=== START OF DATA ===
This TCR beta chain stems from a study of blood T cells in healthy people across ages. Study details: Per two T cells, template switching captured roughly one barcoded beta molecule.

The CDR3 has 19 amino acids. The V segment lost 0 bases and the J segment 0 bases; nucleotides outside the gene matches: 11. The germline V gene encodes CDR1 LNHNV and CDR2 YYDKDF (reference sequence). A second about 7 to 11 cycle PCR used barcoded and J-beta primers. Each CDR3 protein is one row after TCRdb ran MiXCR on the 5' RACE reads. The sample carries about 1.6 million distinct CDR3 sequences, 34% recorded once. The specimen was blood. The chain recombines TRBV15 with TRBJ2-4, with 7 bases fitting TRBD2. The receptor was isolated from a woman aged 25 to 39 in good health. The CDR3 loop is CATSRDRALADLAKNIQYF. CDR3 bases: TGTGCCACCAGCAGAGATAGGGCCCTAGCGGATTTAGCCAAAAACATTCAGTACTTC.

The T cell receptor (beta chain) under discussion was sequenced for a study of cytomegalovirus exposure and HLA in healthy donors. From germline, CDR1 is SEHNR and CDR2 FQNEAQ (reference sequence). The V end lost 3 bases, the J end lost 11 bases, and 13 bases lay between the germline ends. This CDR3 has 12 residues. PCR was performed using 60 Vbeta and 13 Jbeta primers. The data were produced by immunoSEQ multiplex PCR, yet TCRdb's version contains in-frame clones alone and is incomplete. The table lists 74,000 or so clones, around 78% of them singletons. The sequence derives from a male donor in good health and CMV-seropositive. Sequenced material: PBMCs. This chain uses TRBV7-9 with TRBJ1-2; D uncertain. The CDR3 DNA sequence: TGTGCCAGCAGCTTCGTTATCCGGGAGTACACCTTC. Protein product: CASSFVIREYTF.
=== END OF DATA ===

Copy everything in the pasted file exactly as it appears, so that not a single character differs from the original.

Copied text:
This TCR beta chain stems from a study of blood T cells in healthy people across ages. Study details: Per two T cells, template switching captured roughly one barcoded beta molecule.

The CDR3 has 19 amino acids. The V segment lost 0 bases and the J segment 0 bases; nucleotides outside the gene matches: 11. The germline V gene encodes CDR1 LNHNV and CDR2 YYDKDF (reference sequence). A second about 7 to 11 cycle PCR used barcoded and J-beta primers. Each CDR3 protein is one row after TCRdb ran MiXCR on the 5' RACE reads. The sample carries about 1.6 million distinct CDR3 sequences, 34% recorded once. The specimen was blood. The chain recombines TRBV15 with TRBJ2-4, with 7 bases fitting TRBD2. The receptor was isolated from a woman aged 25 to 39 in good health. The CDR3 loop is CATSRDRALADLAKNIQYF. CDR3 bases: TGTGCCACCAGCAGAGATAGGGCCCTAGCGGATTTAGCCAAAAACATTCAGTACTTC.

The T cell receptor (beta chain) under discussion was sequenced for a study of cytomegalovirus exposure and HLA in healthy donors. From germline, CDR1 is SEHNR and CDR2 FQNEAQ (reference sequence). The V end lost 3 bases, the J end lost 11 bases, and 13 bases lay between the germline ends. This CDR3 has 12 residues. PCR was performed using 60 Vbeta and 13 Jbeta primers. The data were produced by immunoSEQ multiplex PCR, yet TCRdb's version contains in-frame clones alone and is incomplete. The table lists 74,000 or so clones, around 78% of them singletons. The sequence derives from a male donor in good health and CMV-seropositive. Sequenced material: PBMCs. This chain uses TRBV7-9 with TRBJ1-2; D uncertain. The CDR3 DNA sequence: TGTGCCAGCAGCTTCGTTATCCGGGAGTACACCTTC. Protein product: CASSFVIREYTF.